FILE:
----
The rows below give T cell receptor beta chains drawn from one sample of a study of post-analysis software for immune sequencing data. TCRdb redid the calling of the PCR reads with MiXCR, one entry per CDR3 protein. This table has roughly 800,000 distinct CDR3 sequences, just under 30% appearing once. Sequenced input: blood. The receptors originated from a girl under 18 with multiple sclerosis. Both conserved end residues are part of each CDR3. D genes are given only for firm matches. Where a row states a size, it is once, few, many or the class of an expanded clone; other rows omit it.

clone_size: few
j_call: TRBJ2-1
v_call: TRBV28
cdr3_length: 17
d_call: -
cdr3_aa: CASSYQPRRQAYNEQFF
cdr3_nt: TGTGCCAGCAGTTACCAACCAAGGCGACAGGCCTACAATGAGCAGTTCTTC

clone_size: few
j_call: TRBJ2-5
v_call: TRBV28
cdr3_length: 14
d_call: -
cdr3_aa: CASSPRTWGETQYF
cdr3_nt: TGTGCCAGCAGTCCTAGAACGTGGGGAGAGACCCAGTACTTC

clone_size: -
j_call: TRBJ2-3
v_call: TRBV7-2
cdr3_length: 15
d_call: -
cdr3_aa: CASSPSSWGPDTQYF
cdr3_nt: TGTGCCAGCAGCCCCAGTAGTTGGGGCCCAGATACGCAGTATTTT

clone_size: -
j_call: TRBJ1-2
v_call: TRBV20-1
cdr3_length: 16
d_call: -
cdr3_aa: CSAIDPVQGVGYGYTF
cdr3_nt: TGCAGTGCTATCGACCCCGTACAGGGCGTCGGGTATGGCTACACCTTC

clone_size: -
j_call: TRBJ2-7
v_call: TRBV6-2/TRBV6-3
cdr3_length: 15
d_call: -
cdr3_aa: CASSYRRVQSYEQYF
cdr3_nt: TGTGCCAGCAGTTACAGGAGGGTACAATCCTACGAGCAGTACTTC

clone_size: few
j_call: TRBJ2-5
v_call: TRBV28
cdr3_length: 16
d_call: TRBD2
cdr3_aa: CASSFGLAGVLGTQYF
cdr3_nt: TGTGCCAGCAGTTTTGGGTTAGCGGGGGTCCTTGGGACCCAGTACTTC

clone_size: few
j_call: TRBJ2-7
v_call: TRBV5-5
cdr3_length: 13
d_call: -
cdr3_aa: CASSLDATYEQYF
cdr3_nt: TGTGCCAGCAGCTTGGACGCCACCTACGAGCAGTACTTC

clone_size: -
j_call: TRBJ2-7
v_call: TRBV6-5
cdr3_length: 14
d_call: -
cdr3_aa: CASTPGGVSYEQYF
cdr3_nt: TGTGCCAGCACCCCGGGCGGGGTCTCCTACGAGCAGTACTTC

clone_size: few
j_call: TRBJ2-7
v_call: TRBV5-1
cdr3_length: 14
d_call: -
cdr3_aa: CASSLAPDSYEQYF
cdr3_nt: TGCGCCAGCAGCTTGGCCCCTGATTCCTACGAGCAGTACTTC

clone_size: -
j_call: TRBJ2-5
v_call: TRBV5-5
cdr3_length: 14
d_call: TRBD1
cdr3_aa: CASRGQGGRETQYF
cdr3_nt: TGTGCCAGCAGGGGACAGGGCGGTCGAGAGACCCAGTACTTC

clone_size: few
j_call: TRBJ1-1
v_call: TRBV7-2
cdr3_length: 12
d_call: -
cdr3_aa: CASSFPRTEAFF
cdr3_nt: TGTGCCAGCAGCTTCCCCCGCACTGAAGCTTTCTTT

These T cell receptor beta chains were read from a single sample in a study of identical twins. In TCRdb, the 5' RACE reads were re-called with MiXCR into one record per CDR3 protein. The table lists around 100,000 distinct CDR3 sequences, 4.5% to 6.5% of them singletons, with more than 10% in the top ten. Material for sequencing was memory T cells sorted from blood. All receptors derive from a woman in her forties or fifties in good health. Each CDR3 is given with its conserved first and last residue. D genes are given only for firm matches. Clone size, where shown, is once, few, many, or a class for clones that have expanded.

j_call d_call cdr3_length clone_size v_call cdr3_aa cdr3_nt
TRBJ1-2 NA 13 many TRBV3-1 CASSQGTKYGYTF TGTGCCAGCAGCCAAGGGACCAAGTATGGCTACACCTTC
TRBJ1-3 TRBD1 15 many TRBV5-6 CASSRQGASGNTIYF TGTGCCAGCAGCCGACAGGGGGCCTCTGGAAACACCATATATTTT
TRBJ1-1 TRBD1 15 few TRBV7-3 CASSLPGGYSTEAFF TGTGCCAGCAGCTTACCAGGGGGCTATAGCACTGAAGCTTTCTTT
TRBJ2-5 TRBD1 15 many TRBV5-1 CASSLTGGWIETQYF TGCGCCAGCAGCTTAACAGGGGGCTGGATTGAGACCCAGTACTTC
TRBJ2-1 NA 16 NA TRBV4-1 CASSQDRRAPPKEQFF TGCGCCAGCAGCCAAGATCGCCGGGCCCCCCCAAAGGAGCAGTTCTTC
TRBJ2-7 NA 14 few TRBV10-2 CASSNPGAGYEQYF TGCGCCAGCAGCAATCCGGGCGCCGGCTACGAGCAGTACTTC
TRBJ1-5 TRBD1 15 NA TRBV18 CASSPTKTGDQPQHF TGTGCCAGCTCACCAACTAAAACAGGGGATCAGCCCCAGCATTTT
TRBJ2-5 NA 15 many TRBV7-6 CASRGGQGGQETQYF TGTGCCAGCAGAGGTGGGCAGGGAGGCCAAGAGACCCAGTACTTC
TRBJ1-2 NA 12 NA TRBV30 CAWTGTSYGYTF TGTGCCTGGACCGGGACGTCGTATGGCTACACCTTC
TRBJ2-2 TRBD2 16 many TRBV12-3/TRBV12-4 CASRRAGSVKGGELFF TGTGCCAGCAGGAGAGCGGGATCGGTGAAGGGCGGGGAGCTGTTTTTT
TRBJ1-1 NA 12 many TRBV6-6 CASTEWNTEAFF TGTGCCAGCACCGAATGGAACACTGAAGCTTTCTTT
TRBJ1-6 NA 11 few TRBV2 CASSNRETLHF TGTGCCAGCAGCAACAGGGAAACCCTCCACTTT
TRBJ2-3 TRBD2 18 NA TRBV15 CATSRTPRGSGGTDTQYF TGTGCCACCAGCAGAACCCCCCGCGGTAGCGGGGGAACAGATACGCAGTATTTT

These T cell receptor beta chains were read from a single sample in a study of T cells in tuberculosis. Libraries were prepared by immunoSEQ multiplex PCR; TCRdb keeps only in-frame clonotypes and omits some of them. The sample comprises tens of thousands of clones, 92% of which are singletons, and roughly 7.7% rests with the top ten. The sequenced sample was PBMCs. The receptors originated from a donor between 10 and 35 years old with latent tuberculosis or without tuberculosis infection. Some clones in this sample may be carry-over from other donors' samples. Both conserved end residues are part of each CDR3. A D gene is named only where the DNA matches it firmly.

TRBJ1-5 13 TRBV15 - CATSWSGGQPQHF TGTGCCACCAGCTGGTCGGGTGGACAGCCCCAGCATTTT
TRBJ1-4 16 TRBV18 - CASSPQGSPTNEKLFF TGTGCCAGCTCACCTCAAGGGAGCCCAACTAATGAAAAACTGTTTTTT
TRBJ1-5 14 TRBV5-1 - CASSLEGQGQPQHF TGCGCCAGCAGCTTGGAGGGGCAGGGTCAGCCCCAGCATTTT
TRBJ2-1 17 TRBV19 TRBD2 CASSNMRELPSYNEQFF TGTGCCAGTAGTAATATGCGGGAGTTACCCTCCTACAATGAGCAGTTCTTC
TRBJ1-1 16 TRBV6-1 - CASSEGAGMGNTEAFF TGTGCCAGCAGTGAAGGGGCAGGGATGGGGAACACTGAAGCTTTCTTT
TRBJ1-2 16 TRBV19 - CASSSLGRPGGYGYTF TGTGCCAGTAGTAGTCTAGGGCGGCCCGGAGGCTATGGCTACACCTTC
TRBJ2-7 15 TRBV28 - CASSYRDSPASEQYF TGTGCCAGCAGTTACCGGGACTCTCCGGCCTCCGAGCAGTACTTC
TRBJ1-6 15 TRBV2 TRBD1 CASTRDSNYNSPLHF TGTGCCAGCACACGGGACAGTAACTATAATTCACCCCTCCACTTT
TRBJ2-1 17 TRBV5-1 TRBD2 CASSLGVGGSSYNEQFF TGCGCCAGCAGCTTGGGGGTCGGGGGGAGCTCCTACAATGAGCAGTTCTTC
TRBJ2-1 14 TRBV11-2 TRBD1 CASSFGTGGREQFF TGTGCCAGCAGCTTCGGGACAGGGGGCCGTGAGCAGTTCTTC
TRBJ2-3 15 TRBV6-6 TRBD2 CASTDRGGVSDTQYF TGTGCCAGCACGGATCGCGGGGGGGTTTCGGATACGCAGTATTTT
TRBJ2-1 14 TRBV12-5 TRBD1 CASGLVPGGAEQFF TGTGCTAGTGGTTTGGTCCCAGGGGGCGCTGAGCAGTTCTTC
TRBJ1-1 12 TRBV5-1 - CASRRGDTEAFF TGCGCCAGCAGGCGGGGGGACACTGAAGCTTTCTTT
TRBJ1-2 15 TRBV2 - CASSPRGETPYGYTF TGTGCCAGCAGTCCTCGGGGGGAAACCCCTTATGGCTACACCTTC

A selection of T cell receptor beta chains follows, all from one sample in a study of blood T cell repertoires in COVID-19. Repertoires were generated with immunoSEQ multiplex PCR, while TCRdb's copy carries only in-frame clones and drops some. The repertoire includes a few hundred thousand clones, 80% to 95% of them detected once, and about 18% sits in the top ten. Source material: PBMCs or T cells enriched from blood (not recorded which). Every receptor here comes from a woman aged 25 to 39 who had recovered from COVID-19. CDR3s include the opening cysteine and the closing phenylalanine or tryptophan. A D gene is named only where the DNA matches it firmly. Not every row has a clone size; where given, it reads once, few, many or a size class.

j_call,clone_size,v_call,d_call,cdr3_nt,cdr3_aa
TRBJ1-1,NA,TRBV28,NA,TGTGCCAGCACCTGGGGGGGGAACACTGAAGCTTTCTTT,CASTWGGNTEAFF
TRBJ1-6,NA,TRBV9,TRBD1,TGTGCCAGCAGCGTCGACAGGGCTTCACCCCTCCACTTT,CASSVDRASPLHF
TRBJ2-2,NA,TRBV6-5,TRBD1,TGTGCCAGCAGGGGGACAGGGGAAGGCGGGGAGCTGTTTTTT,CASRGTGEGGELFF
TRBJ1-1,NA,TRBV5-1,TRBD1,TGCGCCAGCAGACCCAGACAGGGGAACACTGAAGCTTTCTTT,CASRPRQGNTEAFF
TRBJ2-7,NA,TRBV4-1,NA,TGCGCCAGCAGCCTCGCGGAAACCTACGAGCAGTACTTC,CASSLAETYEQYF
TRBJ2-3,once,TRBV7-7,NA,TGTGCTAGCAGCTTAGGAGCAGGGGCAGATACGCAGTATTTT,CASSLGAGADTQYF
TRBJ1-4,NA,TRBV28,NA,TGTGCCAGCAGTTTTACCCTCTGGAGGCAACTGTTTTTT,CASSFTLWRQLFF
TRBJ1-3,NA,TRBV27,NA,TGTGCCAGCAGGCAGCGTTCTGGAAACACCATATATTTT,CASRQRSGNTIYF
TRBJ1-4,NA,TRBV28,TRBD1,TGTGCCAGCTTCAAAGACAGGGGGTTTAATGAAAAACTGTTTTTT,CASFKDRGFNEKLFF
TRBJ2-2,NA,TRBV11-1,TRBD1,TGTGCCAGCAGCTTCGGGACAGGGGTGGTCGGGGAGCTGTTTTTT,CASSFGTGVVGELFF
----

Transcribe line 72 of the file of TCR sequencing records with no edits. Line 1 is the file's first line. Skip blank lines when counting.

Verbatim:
clone_size: few